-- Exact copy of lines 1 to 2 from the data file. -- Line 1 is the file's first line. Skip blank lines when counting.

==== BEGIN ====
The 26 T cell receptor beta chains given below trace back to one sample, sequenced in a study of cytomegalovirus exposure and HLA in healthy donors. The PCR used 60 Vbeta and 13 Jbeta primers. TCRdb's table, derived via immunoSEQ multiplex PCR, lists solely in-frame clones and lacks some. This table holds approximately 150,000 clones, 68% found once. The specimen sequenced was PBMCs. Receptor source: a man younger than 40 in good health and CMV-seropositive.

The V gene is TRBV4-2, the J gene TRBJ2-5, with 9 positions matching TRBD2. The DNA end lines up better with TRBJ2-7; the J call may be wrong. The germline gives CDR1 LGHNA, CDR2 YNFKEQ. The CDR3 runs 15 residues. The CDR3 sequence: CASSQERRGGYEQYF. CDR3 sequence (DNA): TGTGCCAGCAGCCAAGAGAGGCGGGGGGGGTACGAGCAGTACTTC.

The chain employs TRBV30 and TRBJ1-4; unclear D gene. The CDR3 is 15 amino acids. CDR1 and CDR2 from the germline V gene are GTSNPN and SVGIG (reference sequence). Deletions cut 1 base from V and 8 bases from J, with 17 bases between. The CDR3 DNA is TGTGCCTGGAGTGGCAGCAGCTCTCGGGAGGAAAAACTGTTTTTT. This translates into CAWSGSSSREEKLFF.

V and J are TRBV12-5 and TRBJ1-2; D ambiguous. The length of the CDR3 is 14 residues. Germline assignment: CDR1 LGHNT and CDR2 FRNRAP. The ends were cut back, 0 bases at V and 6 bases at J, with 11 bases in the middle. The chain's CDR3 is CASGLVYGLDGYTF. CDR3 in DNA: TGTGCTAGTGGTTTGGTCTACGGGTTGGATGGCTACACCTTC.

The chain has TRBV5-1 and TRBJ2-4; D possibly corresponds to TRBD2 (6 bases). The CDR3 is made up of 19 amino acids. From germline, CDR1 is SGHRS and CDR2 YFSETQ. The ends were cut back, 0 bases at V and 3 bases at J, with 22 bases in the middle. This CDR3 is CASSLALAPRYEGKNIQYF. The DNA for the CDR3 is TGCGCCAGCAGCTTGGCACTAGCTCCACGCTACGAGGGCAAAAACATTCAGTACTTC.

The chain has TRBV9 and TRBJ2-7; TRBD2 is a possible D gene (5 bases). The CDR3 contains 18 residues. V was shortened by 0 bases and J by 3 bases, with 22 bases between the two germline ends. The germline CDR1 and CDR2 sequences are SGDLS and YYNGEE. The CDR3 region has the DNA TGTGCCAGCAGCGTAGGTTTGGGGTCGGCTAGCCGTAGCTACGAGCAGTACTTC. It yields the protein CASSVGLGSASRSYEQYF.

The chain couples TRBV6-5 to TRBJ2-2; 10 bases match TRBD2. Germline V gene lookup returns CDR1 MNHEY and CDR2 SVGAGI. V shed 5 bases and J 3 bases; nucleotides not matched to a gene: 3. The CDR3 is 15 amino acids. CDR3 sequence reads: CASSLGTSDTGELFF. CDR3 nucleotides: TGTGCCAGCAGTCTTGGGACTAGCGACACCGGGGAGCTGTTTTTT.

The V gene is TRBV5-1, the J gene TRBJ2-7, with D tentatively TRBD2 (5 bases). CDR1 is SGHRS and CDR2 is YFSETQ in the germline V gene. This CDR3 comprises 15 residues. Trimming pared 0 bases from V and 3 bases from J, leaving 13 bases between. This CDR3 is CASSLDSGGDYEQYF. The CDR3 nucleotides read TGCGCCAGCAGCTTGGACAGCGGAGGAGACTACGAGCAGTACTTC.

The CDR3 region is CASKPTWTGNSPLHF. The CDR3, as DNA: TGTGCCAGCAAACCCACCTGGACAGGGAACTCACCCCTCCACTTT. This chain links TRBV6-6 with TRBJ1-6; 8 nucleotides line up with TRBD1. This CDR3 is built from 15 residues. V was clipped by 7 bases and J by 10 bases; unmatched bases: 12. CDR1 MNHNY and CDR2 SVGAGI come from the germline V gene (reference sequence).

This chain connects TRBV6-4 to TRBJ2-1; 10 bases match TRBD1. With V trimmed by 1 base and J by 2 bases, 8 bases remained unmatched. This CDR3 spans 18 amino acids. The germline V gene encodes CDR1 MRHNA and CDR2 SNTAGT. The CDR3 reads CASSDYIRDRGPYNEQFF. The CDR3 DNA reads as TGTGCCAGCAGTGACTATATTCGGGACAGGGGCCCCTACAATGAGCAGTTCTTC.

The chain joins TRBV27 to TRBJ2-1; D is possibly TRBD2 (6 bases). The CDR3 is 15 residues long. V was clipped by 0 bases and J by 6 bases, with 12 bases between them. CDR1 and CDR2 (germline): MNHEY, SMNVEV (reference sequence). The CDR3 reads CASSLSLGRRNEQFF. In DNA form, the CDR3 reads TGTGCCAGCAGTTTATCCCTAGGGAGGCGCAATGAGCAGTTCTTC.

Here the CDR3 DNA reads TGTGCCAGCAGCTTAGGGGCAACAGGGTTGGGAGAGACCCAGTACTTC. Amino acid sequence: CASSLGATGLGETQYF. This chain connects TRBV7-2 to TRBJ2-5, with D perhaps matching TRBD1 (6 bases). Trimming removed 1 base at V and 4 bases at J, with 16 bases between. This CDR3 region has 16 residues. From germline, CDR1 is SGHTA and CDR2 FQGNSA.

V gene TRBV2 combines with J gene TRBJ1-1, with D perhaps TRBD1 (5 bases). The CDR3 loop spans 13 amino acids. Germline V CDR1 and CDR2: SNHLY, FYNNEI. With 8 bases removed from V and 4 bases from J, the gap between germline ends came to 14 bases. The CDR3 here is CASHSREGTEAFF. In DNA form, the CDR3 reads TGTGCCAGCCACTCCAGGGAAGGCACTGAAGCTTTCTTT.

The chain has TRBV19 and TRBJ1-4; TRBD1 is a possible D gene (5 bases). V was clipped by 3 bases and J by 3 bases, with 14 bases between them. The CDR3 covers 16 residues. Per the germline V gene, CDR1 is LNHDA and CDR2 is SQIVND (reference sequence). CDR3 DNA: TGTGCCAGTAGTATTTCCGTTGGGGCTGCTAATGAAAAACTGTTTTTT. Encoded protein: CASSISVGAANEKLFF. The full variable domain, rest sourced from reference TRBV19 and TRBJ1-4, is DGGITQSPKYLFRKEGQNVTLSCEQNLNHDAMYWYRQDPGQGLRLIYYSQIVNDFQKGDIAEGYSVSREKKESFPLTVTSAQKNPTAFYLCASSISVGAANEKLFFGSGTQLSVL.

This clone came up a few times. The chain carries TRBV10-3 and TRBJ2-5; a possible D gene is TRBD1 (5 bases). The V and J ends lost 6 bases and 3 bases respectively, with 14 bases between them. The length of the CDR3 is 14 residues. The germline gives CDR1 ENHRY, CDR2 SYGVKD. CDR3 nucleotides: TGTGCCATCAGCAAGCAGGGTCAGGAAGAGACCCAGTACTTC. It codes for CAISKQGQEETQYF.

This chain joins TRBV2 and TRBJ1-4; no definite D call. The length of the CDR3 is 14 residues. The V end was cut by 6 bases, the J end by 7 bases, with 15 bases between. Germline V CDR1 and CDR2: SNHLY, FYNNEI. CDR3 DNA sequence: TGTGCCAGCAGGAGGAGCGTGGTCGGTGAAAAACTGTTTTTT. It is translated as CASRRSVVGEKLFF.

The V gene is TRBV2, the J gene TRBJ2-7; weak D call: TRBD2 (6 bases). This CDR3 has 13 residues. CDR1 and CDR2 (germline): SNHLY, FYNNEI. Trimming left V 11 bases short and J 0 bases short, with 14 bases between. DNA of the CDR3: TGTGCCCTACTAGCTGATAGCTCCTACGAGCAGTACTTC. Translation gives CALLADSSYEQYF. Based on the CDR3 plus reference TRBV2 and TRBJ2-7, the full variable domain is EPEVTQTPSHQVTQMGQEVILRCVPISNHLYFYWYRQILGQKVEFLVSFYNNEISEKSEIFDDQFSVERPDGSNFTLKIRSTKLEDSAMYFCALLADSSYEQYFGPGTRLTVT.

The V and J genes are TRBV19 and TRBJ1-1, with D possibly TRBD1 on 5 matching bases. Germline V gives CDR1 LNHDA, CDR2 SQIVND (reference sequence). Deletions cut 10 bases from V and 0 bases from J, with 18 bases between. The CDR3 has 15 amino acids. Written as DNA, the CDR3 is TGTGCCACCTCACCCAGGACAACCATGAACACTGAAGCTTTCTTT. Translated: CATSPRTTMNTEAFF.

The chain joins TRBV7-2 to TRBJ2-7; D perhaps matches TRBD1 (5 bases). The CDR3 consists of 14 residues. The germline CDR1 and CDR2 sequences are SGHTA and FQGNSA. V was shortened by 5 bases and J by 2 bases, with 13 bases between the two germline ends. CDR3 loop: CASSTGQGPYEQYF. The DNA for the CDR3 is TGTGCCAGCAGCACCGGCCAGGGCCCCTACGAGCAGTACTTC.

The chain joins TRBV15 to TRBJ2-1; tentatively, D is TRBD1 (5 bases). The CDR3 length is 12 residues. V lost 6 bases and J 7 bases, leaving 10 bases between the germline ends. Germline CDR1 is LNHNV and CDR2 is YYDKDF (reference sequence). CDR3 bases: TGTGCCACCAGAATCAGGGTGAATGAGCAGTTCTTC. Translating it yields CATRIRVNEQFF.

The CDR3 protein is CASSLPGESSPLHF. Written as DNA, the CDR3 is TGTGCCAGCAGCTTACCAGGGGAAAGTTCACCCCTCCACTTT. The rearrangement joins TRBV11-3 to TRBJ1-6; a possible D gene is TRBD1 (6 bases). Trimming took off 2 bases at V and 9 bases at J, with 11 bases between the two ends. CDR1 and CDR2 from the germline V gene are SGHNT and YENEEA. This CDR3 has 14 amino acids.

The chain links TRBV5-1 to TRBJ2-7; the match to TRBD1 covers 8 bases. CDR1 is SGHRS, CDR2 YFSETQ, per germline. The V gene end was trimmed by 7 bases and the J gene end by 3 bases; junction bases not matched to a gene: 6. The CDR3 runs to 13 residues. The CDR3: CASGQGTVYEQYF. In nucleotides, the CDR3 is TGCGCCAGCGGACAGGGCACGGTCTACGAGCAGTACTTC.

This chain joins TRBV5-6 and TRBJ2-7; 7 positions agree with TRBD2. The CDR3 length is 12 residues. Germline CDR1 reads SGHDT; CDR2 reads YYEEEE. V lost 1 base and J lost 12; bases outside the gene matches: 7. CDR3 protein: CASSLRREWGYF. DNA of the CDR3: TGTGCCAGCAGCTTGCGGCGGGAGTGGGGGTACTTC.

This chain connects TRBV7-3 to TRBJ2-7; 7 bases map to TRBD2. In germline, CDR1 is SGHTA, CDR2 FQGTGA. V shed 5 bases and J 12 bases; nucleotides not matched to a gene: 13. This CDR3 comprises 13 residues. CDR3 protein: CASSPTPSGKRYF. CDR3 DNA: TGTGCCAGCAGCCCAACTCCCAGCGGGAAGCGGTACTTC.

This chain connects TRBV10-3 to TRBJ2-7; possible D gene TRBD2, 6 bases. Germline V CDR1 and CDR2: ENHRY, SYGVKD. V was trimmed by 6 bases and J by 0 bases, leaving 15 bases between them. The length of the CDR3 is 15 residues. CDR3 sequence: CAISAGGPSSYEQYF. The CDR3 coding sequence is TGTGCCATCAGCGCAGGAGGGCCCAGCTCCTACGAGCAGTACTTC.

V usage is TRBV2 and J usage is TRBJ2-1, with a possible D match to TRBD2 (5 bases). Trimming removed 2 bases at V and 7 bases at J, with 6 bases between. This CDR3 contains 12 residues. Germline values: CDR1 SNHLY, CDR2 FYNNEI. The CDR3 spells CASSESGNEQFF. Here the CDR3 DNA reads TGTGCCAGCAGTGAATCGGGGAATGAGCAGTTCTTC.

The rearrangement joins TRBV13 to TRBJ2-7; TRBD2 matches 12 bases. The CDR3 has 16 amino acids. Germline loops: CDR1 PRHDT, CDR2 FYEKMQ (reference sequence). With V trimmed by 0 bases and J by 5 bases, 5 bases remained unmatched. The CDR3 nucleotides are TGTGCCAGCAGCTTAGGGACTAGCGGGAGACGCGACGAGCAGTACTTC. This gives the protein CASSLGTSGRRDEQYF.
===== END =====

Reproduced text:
The 26 T cell receptor beta chains given below trace back to one sample, sequenced in a study of cytomegalovirus exposure and HLA in healthy donors. The PCR used 60 Vbeta and 13 Jbeta primers. TCRdb's table, derived via immunoSEQ multiplex PCR, lists solely in-frame clones and lacks some. This table holds approximately 150,000 clones, 68% found once. The specimen sequenced was PBMCs. Receptor source: a man younger than 40 in good health and CMV-seropositive.

The V gene is TRBV4-2, the J gene TRBJ2-5, with 9 positions matching TRBD2. The DNA end lines up better with TRBJ2-7; the J call may be wrong. The germline gives CDR1 LGHNA, CDR2 YNFKEQ. The CDR3 runs 15 residues. The CDR3 sequence: CASSQERRGGYEQYF. CDR3 sequence (DNA): TGTGCCAGCAGCCAAGAGAGGCGGGGGGGGTACGAGCAGTACTTC.